Marie Bashir, Governor General NSW, applaudes marchers

Marie Bashir, Governor General NSW, applaudes marchers

James on parade

James on parade

Navy on parade: Anzac 2014

Navy on parade: Anzac 2014

Remembering the fallen

Remembering the fallen

After a few drinks there, James was clearly up for some stick, as we headed to the bar where some of his Marine friends were meeting up but ‘Jack’ was welcomed in with just a few derogatory comments!

Comrades!

Comrades!

The Anzac parade is always a spectacle seeing the hundreds of men and women marching together in uniform. It is certainly a moment to feel proud of those who serve and an event that equally shows them, the gratitude and support from the public. Every year since living in Sydney I have been moved at how many people, young and old, turn out for the parade, even in miserable weather. Perhaps a glimmer of the Anzac spirit being demonstrated in honour of those who fell.

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Naval Gazing

26 Apr

Yesterday I was shown Australia can do pomp and ceremony just as well as the English. ANZAC Day commemorates the anniversary of the landing of Australian and New Zealand troops in Gallipoli in 1915 – part of the Allied expedition in the First World War. Over 8,000 of their forces died and April 25 became the day to remember the sacrifice they made. Today it goes beyond just the anniversary; it is the day Australians and New Zealanders remember the contribution and sacrifice of all their servicemen and women in military operations and they do so with a great deal of pride and patriotism. The day is very similar to Remembrance Day but seems to bear much more relevance to young Australians, continuing to have meaning for their sense of national identity. It was plain to see as crowds of thousands braved the morning chill to wave flags and applaud current and former members of the armed forces and emergency services while bands from local communities, scout groups, schools and universities all joined in the parade. It was a real family event, with young and old turning out to honour the veterans and marching side by side.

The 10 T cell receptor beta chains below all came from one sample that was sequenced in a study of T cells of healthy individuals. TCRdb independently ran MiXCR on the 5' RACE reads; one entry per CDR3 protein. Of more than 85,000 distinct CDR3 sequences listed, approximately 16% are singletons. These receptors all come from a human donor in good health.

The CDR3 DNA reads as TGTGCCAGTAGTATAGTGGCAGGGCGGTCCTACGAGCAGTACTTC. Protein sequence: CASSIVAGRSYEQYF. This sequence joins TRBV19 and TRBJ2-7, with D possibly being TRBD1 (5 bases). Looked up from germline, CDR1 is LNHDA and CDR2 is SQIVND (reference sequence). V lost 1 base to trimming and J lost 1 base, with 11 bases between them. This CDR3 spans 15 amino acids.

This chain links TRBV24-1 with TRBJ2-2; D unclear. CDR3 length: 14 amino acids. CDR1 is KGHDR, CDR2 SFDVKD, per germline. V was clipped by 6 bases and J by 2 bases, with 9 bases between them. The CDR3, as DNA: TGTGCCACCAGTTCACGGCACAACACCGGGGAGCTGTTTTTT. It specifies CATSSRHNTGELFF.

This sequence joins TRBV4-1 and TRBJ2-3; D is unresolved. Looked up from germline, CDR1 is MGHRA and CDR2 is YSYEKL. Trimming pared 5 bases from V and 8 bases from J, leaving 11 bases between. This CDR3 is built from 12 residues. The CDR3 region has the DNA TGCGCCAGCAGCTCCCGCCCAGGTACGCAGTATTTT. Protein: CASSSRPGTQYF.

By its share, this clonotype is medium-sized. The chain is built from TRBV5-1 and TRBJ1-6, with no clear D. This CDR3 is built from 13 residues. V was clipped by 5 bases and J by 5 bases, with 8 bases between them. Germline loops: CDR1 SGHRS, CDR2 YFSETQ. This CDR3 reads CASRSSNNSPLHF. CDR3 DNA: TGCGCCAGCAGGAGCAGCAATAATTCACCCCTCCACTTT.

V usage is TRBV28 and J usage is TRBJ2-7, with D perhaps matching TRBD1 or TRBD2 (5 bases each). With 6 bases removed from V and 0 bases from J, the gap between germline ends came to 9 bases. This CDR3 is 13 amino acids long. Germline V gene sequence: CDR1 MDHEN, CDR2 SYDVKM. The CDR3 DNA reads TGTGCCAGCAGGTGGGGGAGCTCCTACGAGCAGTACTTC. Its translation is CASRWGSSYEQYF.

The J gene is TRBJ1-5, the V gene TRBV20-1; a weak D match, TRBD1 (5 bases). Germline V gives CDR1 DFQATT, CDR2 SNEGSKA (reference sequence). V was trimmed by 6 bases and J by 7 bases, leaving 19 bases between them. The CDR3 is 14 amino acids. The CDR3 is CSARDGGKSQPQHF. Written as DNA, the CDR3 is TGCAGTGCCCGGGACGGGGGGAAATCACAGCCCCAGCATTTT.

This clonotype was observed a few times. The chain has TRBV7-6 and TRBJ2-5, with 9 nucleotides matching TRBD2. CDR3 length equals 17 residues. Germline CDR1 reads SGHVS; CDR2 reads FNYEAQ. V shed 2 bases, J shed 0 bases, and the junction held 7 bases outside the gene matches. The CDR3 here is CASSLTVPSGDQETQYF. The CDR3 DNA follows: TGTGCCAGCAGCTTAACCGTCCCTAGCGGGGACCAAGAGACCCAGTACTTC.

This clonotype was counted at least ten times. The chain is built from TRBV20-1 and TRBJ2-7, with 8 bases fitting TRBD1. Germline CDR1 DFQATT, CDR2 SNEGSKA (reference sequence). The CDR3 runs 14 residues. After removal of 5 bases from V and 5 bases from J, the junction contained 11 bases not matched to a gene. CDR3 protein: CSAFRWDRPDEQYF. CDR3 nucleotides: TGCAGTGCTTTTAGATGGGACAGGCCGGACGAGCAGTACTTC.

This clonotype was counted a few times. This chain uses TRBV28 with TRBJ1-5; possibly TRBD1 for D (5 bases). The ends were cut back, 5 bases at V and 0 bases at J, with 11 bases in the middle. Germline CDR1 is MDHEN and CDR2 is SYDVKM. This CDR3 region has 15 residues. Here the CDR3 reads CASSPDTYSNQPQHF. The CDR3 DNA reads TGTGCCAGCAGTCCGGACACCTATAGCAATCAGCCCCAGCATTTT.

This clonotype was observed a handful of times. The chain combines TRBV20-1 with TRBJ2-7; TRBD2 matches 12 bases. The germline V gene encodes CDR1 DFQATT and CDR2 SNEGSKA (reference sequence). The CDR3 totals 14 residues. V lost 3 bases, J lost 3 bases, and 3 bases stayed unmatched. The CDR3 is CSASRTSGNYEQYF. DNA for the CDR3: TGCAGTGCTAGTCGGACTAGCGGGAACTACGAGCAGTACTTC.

James is away in Auckland, so at least is in a country where Anzac Day is recognised and got to experience the national celebration, including the traditional dawn service at 4.30 am. This is usually followed by the parade and breakfast washed down with plenty of beers to soften the blow. I was not up for the dawn service but did decide to head into the city for the Sydney Anzac parade to show my commitment as a Navy wife! I ended up going alone as nobody was too keen to get up before 8am on a national holiday, especially considering it suddenly turned cold for a day (top of 19 degrees – Autumn is definitely here and I am clearly acclimatising.) However, it stayed dry, sunny and crisp so, wearing a coat for the first time since we arrived, I found a place at the start of the marching route to watch the parade. After the most frail of the veterans were driven by in a convoy of taxis, men and women from ships, regiments and squadrons marched by to much clapping and flag-waving. It was quite a moving scene, particularly seeing young Australians marching with photographs of their grandparents and relatives who have died in action.

The other tradition, which has become as much a part of Anzac celebrations as the parade itself, is a game of Two-up in the pub. I met up with a group of friends for some drinks and we went over the road to their local pub to watch Two-up in action. None of us were feeling too flush to gamble away much money. When I left, Matt was $5 down, Nicky $5 up and I sadly left $5 down but decided to cut my losses before I gambled away all our money! Two-up (or should that be five-down) is a very simple game of heads and tails, played by as many people as want to participate. You place a bet by waving your money in the air and yelling whether you want heads or tails and hope someone will match you to bet the opposite.